Membrane transporters mediating root adaptive repsonses to flooding
Shabala, SN, Membrane transporters mediating root adaptive repsonses to flooding, 11th Conference of the International Society for Plant Anaerobiosis, 6-11 October 2013, Los Banos, Philippines (2013) [Conference Extract]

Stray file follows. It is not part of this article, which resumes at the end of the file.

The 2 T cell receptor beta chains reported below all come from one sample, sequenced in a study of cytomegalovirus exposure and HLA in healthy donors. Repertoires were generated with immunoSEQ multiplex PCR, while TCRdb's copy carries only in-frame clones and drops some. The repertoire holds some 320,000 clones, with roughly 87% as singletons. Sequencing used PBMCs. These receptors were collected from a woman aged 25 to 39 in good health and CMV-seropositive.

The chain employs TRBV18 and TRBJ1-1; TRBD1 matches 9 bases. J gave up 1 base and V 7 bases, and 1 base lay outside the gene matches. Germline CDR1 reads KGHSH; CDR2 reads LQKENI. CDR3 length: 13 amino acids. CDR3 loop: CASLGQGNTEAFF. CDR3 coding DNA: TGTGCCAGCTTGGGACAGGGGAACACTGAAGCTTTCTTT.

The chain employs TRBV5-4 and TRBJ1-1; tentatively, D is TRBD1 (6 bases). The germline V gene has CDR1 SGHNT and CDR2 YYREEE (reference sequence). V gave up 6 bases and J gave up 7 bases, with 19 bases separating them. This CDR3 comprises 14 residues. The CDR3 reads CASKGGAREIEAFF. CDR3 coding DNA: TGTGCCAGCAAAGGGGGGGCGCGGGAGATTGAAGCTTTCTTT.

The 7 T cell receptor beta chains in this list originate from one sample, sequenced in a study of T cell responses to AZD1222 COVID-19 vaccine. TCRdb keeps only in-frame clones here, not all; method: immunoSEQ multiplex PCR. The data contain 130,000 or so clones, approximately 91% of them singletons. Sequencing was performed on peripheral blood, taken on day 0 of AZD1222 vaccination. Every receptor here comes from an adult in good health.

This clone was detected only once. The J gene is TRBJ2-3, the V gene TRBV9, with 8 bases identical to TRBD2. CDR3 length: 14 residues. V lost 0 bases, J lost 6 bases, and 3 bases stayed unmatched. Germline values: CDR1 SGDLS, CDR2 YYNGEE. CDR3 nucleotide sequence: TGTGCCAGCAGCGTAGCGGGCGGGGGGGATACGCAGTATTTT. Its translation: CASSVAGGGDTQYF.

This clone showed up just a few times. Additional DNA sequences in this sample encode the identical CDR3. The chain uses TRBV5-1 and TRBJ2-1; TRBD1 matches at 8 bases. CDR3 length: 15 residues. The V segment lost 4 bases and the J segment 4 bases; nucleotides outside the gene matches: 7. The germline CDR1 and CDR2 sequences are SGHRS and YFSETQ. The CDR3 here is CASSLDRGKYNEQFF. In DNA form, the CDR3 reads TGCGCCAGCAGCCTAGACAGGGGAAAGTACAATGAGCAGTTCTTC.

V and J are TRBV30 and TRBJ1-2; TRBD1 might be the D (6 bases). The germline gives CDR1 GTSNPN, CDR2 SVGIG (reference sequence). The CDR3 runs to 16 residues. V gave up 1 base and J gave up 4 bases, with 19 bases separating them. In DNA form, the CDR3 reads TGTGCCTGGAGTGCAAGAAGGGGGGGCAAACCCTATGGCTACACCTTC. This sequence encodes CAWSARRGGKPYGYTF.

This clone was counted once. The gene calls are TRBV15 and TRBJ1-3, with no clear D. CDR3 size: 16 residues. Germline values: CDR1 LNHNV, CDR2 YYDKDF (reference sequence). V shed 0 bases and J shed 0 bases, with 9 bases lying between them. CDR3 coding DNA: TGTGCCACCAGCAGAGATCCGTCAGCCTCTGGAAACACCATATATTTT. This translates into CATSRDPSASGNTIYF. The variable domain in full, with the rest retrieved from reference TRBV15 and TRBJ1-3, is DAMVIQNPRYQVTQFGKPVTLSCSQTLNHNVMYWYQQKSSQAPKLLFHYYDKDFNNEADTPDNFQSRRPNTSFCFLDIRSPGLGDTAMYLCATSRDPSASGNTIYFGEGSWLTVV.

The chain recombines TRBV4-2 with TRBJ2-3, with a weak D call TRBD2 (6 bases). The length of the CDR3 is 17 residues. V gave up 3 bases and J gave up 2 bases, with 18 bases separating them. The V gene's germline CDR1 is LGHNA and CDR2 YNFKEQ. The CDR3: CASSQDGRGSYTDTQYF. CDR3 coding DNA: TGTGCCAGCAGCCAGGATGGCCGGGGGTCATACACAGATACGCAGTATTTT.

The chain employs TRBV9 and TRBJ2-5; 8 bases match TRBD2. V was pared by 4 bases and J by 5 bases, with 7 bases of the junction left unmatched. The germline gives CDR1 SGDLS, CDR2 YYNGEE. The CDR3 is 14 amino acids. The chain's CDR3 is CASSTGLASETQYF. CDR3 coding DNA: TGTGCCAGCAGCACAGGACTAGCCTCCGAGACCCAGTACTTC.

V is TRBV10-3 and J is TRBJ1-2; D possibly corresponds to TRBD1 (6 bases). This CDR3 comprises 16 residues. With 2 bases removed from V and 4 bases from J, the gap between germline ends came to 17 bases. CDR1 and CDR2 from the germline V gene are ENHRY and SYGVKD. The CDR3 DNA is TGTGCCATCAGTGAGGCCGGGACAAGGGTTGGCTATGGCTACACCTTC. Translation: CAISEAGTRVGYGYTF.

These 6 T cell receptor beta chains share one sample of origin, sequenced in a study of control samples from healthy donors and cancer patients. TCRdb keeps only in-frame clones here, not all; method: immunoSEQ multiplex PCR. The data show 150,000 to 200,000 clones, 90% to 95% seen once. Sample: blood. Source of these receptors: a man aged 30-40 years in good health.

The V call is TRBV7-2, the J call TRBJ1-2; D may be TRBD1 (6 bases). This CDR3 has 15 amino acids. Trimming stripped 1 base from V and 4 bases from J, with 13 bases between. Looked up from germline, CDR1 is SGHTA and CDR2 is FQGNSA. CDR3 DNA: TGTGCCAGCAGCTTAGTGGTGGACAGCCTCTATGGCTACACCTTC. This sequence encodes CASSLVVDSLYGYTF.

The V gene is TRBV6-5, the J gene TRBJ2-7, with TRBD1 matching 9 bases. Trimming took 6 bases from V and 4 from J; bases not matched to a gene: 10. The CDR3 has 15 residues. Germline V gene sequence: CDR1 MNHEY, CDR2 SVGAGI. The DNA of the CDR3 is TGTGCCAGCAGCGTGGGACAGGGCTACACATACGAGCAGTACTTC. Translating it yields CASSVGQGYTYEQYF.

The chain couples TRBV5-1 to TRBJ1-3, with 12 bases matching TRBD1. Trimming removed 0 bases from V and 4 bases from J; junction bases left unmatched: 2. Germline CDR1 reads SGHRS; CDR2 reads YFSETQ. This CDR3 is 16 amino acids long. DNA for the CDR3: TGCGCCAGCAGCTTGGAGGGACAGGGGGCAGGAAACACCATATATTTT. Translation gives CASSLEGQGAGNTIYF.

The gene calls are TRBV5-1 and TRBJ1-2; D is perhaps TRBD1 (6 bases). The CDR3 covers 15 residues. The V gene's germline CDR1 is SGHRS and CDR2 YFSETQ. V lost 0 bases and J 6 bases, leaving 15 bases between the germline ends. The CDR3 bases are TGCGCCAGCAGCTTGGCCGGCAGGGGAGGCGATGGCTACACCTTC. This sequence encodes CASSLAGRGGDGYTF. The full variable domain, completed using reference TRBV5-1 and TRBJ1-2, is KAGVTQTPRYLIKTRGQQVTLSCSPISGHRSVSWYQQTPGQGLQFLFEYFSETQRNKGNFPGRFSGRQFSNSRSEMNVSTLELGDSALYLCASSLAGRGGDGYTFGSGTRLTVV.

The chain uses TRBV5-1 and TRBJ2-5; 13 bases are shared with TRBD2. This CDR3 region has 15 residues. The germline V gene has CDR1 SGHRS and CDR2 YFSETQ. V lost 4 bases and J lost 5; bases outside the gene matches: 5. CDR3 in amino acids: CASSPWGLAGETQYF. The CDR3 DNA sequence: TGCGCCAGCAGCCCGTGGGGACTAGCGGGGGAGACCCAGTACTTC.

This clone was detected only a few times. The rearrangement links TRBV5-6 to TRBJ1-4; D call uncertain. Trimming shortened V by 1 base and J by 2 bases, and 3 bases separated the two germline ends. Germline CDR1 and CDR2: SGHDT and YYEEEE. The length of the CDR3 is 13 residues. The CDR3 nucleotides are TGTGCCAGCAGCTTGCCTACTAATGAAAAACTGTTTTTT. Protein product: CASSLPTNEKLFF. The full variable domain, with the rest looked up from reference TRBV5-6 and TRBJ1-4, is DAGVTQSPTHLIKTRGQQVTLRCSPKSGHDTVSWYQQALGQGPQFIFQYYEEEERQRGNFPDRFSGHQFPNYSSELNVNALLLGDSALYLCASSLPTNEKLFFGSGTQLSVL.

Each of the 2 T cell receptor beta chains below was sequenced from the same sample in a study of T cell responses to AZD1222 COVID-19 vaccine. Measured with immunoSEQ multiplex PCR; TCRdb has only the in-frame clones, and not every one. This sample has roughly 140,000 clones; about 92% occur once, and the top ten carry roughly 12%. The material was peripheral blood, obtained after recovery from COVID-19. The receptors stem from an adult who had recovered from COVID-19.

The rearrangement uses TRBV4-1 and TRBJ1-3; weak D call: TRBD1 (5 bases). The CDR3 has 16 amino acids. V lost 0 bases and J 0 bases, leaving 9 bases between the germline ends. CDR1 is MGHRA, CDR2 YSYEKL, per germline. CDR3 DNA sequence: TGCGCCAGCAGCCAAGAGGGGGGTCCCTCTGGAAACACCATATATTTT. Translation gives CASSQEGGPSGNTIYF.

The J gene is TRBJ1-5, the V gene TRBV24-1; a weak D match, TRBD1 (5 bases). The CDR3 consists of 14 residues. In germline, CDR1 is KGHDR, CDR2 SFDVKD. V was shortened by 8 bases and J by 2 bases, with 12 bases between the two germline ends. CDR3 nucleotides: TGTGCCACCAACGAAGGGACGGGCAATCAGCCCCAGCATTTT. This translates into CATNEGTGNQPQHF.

The lack of oxygen in flooded soils blocks aerobic respiration and ATP synthesis in mitochondria, with major implications to root metabolism and nutrient acquisition. Excess water also causes a sharp decrease in soil redox potential, resulting in very significant changes to the soil elemental profile and causing elemental toxicities. In addition to inorganic phytotoxins such as Fe2+, Mn2+, or H2S, a significant accumulation of organic substances (e.g. ethanol, acetaldehyde, and various short-chain fatty acids and phenolics), also occurs in waterlogged soils. Each of these substances may significantly affect plant physiological performance, both at the cellular and the whole-plant levels. Finally, hypoxic conditions favour generation of reactive oxygen species (ROS). These ROS can each damage to plant cells and tissues by causing lipid peroxidation in membranes, DNA damage, protein denaturation, carbohydrate oxidation, pigment breakdown and an impairment of enzymatic activity. In this talk, I discuss the ionic and molecular mechanisms underlying plant adaptive responses to above factors. I highlight the importance of maintenance of membrane potential and discuss the role of H+-ATPase and H+-PPase in this process. I show that reduced oxygen availability and associated reduction in the rate of H+-ATPase pumping causes a substantial membrane depolarization, making passive K+ uptake thermodynamically impossible and causing significant K+ loss through depolarization-activated outward-rectifying K+ channels. I also show that increase ROS production after prolonged hypoxia, or upon re-oxygenation, directly control activity of Ca2+ and K+-permeable plasma membrane ion channels. Both depolarization- and ROS-mediated K+ loss from the cytosol causes significant perturbations in intracellular ionic homeostasis and may result in a programmed cell death. The latter process may be of adaptive significance, contributing to aerenchyma formation by a mechanism unrelated to lysogeny. Implications of these findings for plant breeding for waterlogging stress tolerance in crops are discussed.